Chouhan said that besides agriculture, efforts are also being made to increase the production in auxiliary trades like animal husbandry, horticulture etc. Chief Minister asked the Agriculture Minister to include the meaningful suggestions that come up at the symposium in the draft of the organic policy.

Regional organising secretary of Akhil Bharatiya Vidyarthi Parishad Vishnu Dutt Sharma threw light on the objectives of the symposium. At the programme, a book on Nanaji Model for Making Agriculture Profitable was also released.



मध्य प्रदेश सर्कार की जैविक कृषि नीति

  • जैविक खेती क्यों ?ह्ण मृदा स्वास्थ्य व पर्यावरण – आज यह तथ्य निर्विवाद हो चुका हैं कि रसायनिक उर्वरकों तथा पेस्टीसाइडों के लगातार तथा अविवेकपूर्ण उपयोग के चलते मिट्‌टी के स्वास्थ्य मे गिरावट तथा पर्यावरण प्रदूषित हो चुका हैह्ण रसायनों के उपयोग से पैदा होने वाले खाद्यान्न, फल और सब्जियॉं विषैले होकर इनमें स्वभाविक स्वाद नहीं रहा हैं ।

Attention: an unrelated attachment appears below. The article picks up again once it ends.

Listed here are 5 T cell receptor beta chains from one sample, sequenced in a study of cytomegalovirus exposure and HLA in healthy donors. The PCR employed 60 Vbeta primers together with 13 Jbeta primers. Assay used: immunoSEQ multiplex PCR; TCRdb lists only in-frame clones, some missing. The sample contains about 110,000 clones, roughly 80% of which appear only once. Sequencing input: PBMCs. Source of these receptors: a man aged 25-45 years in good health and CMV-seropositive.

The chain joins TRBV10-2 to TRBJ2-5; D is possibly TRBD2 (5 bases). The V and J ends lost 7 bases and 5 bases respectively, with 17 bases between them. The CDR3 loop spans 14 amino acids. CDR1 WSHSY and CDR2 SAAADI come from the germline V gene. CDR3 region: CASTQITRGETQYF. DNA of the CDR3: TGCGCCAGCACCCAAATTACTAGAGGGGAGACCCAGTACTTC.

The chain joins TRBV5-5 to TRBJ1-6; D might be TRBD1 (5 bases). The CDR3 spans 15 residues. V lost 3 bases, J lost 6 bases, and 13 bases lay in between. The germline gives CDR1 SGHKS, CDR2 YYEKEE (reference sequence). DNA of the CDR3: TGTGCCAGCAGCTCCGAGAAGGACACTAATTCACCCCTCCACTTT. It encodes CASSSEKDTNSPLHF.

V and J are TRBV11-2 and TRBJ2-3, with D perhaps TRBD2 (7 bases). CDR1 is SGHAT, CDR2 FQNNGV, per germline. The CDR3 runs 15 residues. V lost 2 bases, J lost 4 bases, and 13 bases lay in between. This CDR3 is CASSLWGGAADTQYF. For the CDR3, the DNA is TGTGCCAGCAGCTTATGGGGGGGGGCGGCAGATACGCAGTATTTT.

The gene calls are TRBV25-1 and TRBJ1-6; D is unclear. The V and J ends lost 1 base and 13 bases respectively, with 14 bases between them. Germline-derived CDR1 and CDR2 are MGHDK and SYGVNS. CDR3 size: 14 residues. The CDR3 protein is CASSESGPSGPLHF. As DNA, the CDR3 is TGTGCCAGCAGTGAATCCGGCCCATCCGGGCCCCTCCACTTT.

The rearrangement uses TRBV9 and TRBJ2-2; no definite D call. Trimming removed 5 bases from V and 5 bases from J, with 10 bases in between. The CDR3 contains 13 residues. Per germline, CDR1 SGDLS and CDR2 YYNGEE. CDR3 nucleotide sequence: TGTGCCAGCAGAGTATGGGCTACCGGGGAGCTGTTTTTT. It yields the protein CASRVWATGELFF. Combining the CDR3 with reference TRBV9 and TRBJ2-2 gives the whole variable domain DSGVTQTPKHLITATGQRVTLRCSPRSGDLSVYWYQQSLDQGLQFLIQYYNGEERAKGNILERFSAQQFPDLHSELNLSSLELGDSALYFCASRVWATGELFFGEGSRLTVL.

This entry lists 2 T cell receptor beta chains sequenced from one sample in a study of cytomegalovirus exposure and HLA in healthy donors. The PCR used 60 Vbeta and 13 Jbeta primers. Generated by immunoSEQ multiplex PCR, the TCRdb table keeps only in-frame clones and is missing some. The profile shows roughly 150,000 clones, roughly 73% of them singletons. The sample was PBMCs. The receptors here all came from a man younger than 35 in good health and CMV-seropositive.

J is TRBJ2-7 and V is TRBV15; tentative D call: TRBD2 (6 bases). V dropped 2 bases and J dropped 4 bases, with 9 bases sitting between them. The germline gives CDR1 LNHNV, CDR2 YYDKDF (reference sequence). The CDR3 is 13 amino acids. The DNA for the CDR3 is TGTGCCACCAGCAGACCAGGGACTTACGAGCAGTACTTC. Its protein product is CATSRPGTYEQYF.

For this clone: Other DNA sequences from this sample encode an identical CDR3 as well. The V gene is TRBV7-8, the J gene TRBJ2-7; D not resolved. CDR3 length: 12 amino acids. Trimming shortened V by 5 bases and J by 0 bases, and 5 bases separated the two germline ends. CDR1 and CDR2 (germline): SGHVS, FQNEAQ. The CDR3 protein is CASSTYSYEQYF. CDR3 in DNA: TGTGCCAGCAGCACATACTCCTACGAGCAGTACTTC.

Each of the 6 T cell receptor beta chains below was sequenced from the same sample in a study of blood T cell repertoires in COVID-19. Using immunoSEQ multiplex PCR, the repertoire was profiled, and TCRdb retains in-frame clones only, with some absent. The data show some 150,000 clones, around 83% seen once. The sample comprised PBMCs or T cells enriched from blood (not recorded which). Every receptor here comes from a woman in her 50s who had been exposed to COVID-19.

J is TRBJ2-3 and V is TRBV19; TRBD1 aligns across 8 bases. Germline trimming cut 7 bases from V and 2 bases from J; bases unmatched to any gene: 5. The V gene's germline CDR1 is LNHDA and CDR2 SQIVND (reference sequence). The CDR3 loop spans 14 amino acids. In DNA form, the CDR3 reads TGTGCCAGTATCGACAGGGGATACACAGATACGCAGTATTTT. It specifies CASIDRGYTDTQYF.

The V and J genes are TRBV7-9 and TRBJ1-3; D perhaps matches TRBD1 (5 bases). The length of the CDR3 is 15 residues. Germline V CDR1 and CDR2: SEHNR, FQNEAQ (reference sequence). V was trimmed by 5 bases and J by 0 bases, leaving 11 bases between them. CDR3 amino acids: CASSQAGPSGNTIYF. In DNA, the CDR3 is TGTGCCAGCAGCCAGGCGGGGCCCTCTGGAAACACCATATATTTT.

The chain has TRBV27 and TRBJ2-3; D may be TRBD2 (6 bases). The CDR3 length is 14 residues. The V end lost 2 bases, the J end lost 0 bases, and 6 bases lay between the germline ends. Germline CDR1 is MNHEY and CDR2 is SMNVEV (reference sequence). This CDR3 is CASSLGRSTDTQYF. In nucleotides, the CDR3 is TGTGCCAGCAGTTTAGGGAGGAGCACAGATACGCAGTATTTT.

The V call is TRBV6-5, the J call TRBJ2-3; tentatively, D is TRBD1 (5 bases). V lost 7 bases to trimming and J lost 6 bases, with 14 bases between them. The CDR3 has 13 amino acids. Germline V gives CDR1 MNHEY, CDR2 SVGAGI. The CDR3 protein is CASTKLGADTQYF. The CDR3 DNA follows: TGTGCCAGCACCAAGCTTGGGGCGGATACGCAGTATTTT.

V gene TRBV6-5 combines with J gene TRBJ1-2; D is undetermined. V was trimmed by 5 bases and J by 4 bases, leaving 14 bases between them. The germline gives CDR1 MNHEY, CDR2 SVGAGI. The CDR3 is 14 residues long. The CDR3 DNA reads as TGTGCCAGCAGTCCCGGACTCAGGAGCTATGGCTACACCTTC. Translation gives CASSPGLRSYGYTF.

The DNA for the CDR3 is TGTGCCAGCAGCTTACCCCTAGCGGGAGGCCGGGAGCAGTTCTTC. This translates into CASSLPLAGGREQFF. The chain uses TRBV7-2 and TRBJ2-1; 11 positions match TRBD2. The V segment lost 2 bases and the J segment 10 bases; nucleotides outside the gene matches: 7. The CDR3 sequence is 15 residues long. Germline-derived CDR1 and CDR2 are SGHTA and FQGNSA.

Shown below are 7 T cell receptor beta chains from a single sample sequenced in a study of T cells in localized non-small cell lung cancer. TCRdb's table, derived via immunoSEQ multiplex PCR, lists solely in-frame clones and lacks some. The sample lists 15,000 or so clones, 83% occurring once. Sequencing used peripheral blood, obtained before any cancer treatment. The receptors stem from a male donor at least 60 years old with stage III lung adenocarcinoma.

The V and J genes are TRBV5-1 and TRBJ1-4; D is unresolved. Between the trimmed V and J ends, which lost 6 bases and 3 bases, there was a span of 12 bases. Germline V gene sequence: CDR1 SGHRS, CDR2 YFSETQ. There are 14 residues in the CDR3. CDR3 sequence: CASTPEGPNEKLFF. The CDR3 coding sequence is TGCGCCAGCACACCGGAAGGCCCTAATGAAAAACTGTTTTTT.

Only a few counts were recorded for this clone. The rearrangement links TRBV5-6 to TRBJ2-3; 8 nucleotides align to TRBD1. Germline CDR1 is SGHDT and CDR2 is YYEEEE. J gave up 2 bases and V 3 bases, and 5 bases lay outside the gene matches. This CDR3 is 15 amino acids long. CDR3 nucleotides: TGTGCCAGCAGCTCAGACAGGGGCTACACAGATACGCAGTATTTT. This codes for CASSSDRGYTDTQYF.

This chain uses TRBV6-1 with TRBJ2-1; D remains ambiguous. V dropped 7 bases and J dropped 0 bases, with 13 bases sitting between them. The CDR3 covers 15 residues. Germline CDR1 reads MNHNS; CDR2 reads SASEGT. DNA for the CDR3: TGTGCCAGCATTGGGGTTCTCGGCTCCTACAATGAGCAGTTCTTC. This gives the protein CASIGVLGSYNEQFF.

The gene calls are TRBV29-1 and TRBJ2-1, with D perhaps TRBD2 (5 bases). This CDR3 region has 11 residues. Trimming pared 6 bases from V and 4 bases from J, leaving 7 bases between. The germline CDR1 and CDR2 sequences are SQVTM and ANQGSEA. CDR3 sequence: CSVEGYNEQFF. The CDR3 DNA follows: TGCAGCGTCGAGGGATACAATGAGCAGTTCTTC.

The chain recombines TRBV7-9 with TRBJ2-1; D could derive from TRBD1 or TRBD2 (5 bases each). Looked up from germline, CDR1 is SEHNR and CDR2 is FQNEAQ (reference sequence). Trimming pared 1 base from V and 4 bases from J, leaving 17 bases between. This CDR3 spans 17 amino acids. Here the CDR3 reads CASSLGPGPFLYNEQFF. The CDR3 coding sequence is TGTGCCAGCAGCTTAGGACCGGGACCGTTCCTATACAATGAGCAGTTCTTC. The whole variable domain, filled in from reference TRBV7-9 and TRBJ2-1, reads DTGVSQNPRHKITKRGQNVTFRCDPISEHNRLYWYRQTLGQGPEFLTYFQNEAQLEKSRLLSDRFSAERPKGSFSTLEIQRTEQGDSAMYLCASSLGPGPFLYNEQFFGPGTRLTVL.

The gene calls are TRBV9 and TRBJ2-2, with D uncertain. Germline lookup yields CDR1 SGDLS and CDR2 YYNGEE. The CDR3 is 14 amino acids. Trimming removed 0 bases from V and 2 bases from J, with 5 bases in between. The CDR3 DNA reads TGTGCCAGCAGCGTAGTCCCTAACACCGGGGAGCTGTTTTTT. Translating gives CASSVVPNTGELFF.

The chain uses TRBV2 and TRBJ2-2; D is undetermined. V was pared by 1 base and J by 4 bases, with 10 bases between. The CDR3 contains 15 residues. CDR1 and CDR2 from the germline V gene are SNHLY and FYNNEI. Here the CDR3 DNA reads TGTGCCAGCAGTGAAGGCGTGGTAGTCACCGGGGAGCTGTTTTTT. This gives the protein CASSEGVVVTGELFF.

• ह्ण मनुष्य स्वास्थ्य – रसायनों के उपयोग से मनुष्यों में तरह-तरह की बीमारियों देखने में आ रही हैं।
  • ह्ण अधिक उत्पादन लागत – रसायनों के मॅंहगें तथा अत्यधिक उपयोग के कारण खेती की लागत बढ़ रही हैं जिसके कारण कृषकों का खेती से मोहभंग हो रहा हैं।ह्ण विषरहित खाद्यान्न के प्रति बढ ती वैद्गिवक एवं स्थानीय जागृति के कारण जैविक कृषि पद्धति से उत्पादित खाद्यान्नों, फल तथा सब्जियों की मॉंग स्थानीय एवं अन्तर्राष्ट्रीय बाजारों में बढ  रही हैं। ह्ण स्थायी कृषि विकास ;ैन्ैज्।प्छ।ठस्म् ।ळत्प्ब्न्स्ज्न्त्म् क्म्टम्स्व्च्डम्छज्द्ध हेतु जैविक कृषि ही एक मात्र एवं समुचित समाधान प्रतीत होता है।ह्ण प्रदेद्गा में जैविक कृषि की असीम सम्भावनाएं एवं अनुकुल वातावरण उपलब्ध है।ह्ण जैविक कृषि हेतु राज्य के प्रयासों को उचित दिद्गाा, गति एवं नवीन उर्जा के संचार हेतु राज्य में एक समग्र जैविक कृषि नीति की आवद्गयकता को सभी वर्गो द्वारा महसूस किया गया है।
  • २. जैविक खेती से आशय :-
    फसलोत्पादन के लिये उर्वरकों और कीटनाद्गाकों के रुप में उपयोग में लाये जाने वाले रसायनों के स्थान पर गोबर की खाद, कम्पोस्ट, हरी खाद तथा बायोपेस्टीसाइड्‌स आदि का उपयोग करना ही सरल भाषा में जैविक खेती है।